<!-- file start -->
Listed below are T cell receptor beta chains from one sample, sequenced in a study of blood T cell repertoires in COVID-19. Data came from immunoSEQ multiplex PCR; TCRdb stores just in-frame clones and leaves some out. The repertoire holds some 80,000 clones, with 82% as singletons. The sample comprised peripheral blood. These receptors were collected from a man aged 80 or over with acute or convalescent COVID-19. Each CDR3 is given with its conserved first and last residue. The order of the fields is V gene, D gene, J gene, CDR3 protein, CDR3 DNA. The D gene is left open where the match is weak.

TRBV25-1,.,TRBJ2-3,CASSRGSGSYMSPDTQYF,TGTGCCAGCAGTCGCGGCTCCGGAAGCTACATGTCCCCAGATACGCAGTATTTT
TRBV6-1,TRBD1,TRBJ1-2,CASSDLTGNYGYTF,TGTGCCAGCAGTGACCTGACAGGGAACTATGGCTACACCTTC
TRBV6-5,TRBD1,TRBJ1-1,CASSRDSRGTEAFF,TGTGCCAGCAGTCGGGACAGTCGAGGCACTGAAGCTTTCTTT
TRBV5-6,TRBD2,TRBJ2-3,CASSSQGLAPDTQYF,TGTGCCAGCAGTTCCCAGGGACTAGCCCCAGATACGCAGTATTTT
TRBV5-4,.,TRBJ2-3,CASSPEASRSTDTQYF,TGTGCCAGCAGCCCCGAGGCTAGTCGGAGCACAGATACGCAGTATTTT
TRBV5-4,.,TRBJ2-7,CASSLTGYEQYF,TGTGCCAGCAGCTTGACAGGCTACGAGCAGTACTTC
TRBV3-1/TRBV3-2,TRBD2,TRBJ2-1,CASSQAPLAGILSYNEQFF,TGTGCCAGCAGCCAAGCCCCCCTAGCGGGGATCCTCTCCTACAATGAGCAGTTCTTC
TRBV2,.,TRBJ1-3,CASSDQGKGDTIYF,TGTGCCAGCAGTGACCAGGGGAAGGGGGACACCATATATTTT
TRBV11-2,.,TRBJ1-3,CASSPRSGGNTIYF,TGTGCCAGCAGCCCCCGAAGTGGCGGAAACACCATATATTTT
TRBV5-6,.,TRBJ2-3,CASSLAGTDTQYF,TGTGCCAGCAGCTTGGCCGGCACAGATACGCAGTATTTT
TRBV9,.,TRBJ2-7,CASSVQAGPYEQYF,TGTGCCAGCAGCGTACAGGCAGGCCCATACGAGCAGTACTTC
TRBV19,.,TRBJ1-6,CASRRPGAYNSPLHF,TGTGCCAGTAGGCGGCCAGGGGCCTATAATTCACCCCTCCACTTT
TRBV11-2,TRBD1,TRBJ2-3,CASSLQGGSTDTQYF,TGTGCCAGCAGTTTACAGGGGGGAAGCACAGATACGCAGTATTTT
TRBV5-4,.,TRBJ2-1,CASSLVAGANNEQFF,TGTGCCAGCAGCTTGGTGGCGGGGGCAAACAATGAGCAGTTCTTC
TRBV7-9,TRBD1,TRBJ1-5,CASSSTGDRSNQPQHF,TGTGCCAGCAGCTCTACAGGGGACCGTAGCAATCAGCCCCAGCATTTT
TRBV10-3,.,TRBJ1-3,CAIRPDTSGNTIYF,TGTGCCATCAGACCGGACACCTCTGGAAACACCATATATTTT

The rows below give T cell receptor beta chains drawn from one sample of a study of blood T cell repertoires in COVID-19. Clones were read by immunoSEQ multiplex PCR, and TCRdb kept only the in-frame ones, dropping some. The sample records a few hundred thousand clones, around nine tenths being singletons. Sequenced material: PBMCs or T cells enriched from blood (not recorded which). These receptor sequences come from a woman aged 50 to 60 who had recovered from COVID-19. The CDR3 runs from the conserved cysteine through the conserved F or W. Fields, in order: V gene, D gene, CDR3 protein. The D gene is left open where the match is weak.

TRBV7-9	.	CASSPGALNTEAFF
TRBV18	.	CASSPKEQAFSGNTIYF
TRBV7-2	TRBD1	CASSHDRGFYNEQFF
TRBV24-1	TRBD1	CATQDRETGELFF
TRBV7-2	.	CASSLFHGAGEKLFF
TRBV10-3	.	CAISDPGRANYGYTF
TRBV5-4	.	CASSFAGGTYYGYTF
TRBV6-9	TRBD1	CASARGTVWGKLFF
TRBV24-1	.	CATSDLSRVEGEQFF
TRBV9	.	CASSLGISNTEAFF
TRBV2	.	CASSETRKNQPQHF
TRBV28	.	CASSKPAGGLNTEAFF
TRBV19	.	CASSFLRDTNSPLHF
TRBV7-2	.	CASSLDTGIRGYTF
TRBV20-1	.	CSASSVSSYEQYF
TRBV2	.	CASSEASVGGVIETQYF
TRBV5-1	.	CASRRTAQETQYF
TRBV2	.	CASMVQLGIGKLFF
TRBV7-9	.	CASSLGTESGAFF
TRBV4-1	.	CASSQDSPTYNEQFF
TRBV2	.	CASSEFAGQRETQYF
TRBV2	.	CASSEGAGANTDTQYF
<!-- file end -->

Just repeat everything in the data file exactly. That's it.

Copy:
Listed below are T cell receptor beta chains from one sample, sequenced in a study of blood T cell repertoires in COVID-19. Data came from immunoSEQ multiplex PCR; TCRdb stores just in-frame clones and leaves some out. The repertoire holds some 80,000 clones, with 82% as singletons. The sample comprised peripheral blood. These receptors were collected from a man aged 80 or over with acute or convalescent COVID-19. Each CDR3 is given with its conserved first and last residue. The order of the fields is V gene, D gene, J gene, CDR3 protein, CDR3 DNA. The D gene is left open where the match is weak.

TRBV25-1,.,TRBJ2-3,CASSRGSGSYMSPDTQYF,TGTGCCAGCAGTCGCGGCTCCGGAAGCTACATGTCCCCAGATACGCAGTATTTT
TRBV6-1,TRBD1,TRBJ1-2,CASSDLTGNYGYTF,TGTGCCAGCAGTGACCTGACAGGGAACTATGGCTACACCTTC
TRBV6-5,TRBD1,TRBJ1-1,CASSRDSRGTEAFF,TGTGCCAGCAGTCGGGACAGTCGAGGCACTGAAGCTTTCTTT
TRBV5-6,TRBD2,TRBJ2-3,CASSSQGLAPDTQYF,TGTGCCAGCAGTTCCCAGGGACTAGCCCCAGATACGCAGTATTTT
TRBV5-4,.,TRBJ2-3,CASSPEASRSTDTQYF,TGTGCCAGCAGCCCCGAGGCTAGTCGGAGCACAGATACGCAGTATTTT
TRBV5-4,.,TRBJ2-7,CASSLTGYEQYF,TGTGCCAGCAGCTTGACAGGCTACGAGCAGTACTTC
TRBV3-1/TRBV3-2,TRBD2,TRBJ2-1,CASSQAPLAGILSYNEQFF,TGTGCCAGCAGCCAAGCCCCCCTAGCGGGGATCCTCTCCTACAATGAGCAGTTCTTC
TRBV2,.,TRBJ1-3,CASSDQGKGDTIYF,TGTGCCAGCAGTGACCAGGGGAAGGGGGACACCATATATTTT
TRBV11-2,.,TRBJ1-3,CASSPRSGGNTIYF,TGTGCCAGCAGCCCCCGAAGTGGCGGAAACACCATATATTTT
TRBV5-6,.,TRBJ2-3,CASSLAGTDTQYF,TGTGCCAGCAGCTTGGCCGGCACAGATACGCAGTATTTT
TRBV9,.,TRBJ2-7,CASSVQAGPYEQYF,TGTGCCAGCAGCGTACAGGCAGGCCCATACGAGCAGTACTTC
TRBV19,.,TRBJ1-6,CASRRPGAYNSPLHF,TGTGCCAGTAGGCGGCCAGGGGCCTATAATTCACCCCTCCACTTT
TRBV11-2,TRBD1,TRBJ2-3,CASSLQGGSTDTQYF,TGTGCCAGCAGTTTACAGGGGGGAAGCACAGATACGCAGTATTTT
TRBV5-4,.,TRBJ2-1,CASSLVAGANNEQFF,TGTGCCAGCAGCTTGGTGGCGGGGGCAAACAATGAGCAGTTCTTC
TRBV7-9,TRBD1,TRBJ1-5,CASSSTGDRSNQPQHF,TGTGCCAGCAGCTCTACAGGGGACCGTAGCAATCAGCCCCAGCATTTT
TRBV10-3,.,TRBJ1-3,CAIRPDTSGNTIYF,TGTGCCATCAGACCGGACACCTCTGGAAACACCATATATTTT

The rows below give T cell receptor beta chains drawn from one sample of a study of blood T cell repertoires in COVID-19. Clones were read by immunoSEQ multiplex PCR, and TCRdb kept only the in-frame ones, dropping some. The sample records a few hundred thousand clones, around nine tenths being singletons. Sequenced material: PBMCs or T cells enriched from blood (not recorded which). These receptor sequences come from a woman aged 50 to 60 who had recovered from COVID-19. The CDR3 runs from the conserved cysteine through the conserved F or W. Fields, in order: V gene, D gene, CDR3 protein. The D gene is left open where the match is weak.

TRBV7-9	.	CASSPGALNTEAFF
TRBV18	.	CASSPKEQAFSGNTIYF
TRBV7-2	TRBD1	CASSHDRGFYNEQFF
TRBV24-1	TRBD1	CATQDRETGELFF
TRBV7-2	.	CASSLFHGAGEKLFF
TRBV10-3	.	CAISDPGRANYGYTF
TRBV5-4	.	CASSFAGGTYYGYTF
TRBV6-9	TRBD1	CASARGTVWGKLFF
TRBV24-1	.	CATSDLSRVEGEQFF
TRBV9	.	CASSLGISNTEAFF
TRBV2	.	CASSETRKNQPQHF
TRBV28	.	CASSKPAGGLNTEAFF
TRBV19	.	CASSFLRDTNSPLHF
TRBV7-2	.	CASSLDTGIRGYTF
TRBV20-1	.	CSASSVSSYEQYF
TRBV2	.	CASSEASVGGVIETQYF
TRBV5-1	.	CASRRTAQETQYF
TRBV2	.	CASMVQLGIGKLFF
TRBV7-9	.	CASSLGTESGAFF
TRBV4-1	.	CASSQDSPTYNEQFF
TRBV2	.	CASSEFAGQRETQYF
TRBV2	.	CASSEGAGANTDTQYF